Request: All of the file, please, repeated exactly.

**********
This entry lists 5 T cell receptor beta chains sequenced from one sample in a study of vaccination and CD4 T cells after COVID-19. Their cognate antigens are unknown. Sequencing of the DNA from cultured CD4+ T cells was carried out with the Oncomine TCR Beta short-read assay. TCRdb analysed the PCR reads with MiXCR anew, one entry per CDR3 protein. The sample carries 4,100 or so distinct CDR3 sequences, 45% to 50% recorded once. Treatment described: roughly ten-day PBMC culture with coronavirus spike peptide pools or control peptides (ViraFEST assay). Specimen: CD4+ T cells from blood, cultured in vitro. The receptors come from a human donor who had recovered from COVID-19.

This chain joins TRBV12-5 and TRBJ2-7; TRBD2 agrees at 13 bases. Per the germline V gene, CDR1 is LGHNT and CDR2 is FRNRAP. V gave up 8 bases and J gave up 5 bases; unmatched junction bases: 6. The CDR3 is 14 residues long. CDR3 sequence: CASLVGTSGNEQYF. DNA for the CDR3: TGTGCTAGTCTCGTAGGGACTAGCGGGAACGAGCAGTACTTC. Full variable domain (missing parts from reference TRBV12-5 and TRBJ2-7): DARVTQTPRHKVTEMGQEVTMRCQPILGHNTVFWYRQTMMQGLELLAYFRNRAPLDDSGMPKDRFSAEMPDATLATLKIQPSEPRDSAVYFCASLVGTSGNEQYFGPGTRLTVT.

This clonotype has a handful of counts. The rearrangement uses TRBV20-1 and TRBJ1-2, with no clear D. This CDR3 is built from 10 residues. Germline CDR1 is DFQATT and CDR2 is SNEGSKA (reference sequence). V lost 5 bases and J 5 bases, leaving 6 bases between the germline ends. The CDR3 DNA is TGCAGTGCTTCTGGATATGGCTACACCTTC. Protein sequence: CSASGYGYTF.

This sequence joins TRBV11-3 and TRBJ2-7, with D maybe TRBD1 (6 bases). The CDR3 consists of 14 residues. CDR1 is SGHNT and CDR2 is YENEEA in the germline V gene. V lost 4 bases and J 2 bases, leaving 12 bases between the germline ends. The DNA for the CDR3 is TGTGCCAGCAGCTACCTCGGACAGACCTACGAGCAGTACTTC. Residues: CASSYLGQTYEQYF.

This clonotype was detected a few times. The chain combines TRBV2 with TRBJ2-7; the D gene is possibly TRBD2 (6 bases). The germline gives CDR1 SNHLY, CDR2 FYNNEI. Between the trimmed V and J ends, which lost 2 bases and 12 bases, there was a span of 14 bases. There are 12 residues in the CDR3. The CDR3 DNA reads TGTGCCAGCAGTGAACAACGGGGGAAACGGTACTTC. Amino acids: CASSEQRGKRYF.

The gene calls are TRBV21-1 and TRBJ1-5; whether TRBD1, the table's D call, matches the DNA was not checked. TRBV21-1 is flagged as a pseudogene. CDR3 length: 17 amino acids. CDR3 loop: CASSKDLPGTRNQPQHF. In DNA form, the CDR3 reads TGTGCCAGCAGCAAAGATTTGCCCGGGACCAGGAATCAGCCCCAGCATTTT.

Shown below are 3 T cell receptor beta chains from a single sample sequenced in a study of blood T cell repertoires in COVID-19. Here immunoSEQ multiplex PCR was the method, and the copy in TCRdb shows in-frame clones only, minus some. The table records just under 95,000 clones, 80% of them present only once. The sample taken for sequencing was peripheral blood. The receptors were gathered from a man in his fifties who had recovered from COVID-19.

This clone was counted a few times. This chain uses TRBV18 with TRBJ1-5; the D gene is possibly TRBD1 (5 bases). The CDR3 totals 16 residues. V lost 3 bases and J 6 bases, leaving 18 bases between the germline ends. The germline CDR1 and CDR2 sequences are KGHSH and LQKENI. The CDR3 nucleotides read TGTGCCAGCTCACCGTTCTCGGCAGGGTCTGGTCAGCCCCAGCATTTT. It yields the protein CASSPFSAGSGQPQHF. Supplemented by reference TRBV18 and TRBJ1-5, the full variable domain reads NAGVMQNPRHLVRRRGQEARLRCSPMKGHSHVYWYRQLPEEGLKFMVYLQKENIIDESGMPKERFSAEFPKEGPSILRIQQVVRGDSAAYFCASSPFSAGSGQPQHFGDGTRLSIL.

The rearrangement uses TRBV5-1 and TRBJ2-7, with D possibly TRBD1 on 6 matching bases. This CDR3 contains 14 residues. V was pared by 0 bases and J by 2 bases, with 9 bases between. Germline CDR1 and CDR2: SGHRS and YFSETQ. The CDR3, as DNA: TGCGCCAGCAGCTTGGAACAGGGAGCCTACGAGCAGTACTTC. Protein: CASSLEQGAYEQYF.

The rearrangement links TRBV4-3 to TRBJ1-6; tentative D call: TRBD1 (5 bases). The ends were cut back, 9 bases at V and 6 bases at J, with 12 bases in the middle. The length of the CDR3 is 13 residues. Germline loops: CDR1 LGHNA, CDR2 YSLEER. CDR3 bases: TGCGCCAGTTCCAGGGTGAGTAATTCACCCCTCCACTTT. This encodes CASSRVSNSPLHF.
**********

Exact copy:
This entry lists 5 T cell receptor beta chains sequenced from one sample in a study of vaccination and CD4 T cells after COVID-19. Their cognate antigens are unknown. Sequencing of the DNA from cultured CD4+ T cells was carried out with the Oncomine TCR Beta short-read assay. TCRdb analysed the PCR reads with MiXCR anew, one entry per CDR3 protein. The sample carries 4,100 or so distinct CDR3 sequences, 45% to 50% recorded once. Treatment described: roughly ten-day PBMC culture with coronavirus spike peptide pools or control peptides (ViraFEST assay). Specimen: CD4+ T cells from blood, cultured in vitro. The receptors come from a human donor who had recovered from COVID-19.

This chain joins TRBV12-5 and TRBJ2-7; TRBD2 agrees at 13 bases. Per the germline V gene, CDR1 is LGHNT and CDR2 is FRNRAP. V gave up 8 bases and J gave up 5 bases; unmatched junction bases: 6. The CDR3 is 14 residues long. CDR3 sequence: CASLVGTSGNEQYF. DNA for the CDR3: TGTGCTAGTCTCGTAGGGACTAGCGGGAACGAGCAGTACTTC. Full variable domain (missing parts from reference TRBV12-5 and TRBJ2-7): DARVTQTPRHKVTEMGQEVTMRCQPILGHNTVFWYRQTMMQGLELLAYFRNRAPLDDSGMPKDRFSAEMPDATLATLKIQPSEPRDSAVYFCASLVGTSGNEQYFGPGTRLTVT.

This clonotype has a handful of counts. The rearrangement uses TRBV20-1 and TRBJ1-2, with no clear D. This CDR3 is built from 10 residues. Germline CDR1 is DFQATT and CDR2 is SNEGSKA (reference sequence). V lost 5 bases and J 5 bases, leaving 6 bases between the germline ends. The CDR3 DNA is TGCAGTGCTTCTGGATATGGCTACACCTTC. Protein sequence: CSASGYGYTF.

This sequence joins TRBV11-3 and TRBJ2-7, with D maybe TRBD1 (6 bases). The CDR3 consists of 14 residues. CDR1 is SGHNT and CDR2 is YENEEA in the germline V gene. V lost 4 bases and J 2 bases, leaving 12 bases between the germline ends. The DNA for the CDR3 is TGTGCCAGCAGCTACCTCGGACAGACCTACGAGCAGTACTTC. Residues: CASSYLGQTYEQYF.

This clonotype was detected a few times. The chain combines TRBV2 with TRBJ2-7; the D gene is possibly TRBD2 (6 bases). The germline gives CDR1 SNHLY, CDR2 FYNNEI. Between the trimmed V and J ends, which lost 2 bases and 12 bases, there was a span of 14 bases. There are 12 residues in the CDR3. The CDR3 DNA reads TGTGCCAGCAGTGAACAACGGGGGAAACGGTACTTC. Amino acids: CASSEQRGKRYF.

The gene calls are TRBV21-1 and TRBJ1-5; whether TRBD1, the table's D call, matches the DNA was not checked. TRBV21-1 is flagged as a pseudogene. CDR3 length: 17 amino acids. CDR3 loop: CASSKDLPGTRNQPQHF. In DNA form, the CDR3 reads TGTGCCAGCAGCAAAGATTTGCCCGGGACCAGGAATCAGCCCCAGCATTTT.

Shown below are 3 T cell receptor beta chains from a single sample sequenced in a study of blood T cell repertoires in COVID-19. Here immunoSEQ multiplex PCR was the method, and the copy in TCRdb shows in-frame clones only, minus some. The table records just under 95,000 clones, 80% of them present only once. The sample taken for sequencing was peripheral blood. The receptors were gathered from a man in his fifties who had recovered from COVID-19.

This clone was counted a few times. This chain uses TRBV18 with TRBJ1-5; the D gene is possibly TRBD1 (5 bases). The CDR3 totals 16 residues. V lost 3 bases and J 6 bases, leaving 18 bases between the germline ends. The germline CDR1 and CDR2 sequences are KGHSH and LQKENI. The CDR3 nucleotides read TGTGCCAGCTCACCGTTCTCGGCAGGGTCTGGTCAGCCCCAGCATTTT. It yields the protein CASSPFSAGSGQPQHF. Supplemented by reference TRBV18 and TRBJ1-5, the full variable domain reads NAGVMQNPRHLVRRRGQEARLRCSPMKGHSHVYWYRQLPEEGLKFMVYLQKENIIDESGMPKERFSAEFPKEGPSILRIQQVVRGDSAAYFCASSPFSAGSGQPQHFGDGTRLSIL.

The rearrangement uses TRBV5-1 and TRBJ2-7, with D possibly TRBD1 on 6 matching bases. This CDR3 contains 14 residues. V was pared by 0 bases and J by 2 bases, with 9 bases between. Germline CDR1 and CDR2: SGHRS and YFSETQ. The CDR3, as DNA: TGCGCCAGCAGCTTGGAACAGGGAGCCTACGAGCAGTACTTC. Protein: CASSLEQGAYEQYF.

The rearrangement links TRBV4-3 to TRBJ1-6; tentative D call: TRBD1 (5 bases). The ends were cut back, 9 bases at V and 6 bases at J, with 12 bases in the middle. The length of the CDR3 is 13 residues. Germline loops: CDR1 LGHNA, CDR2 YSLEER. CDR3 bases: TGCGCCAGTTCCAGGGTGAGTAATTCACCCCTCCACTTT. This encodes CASSRVSNSPLHF.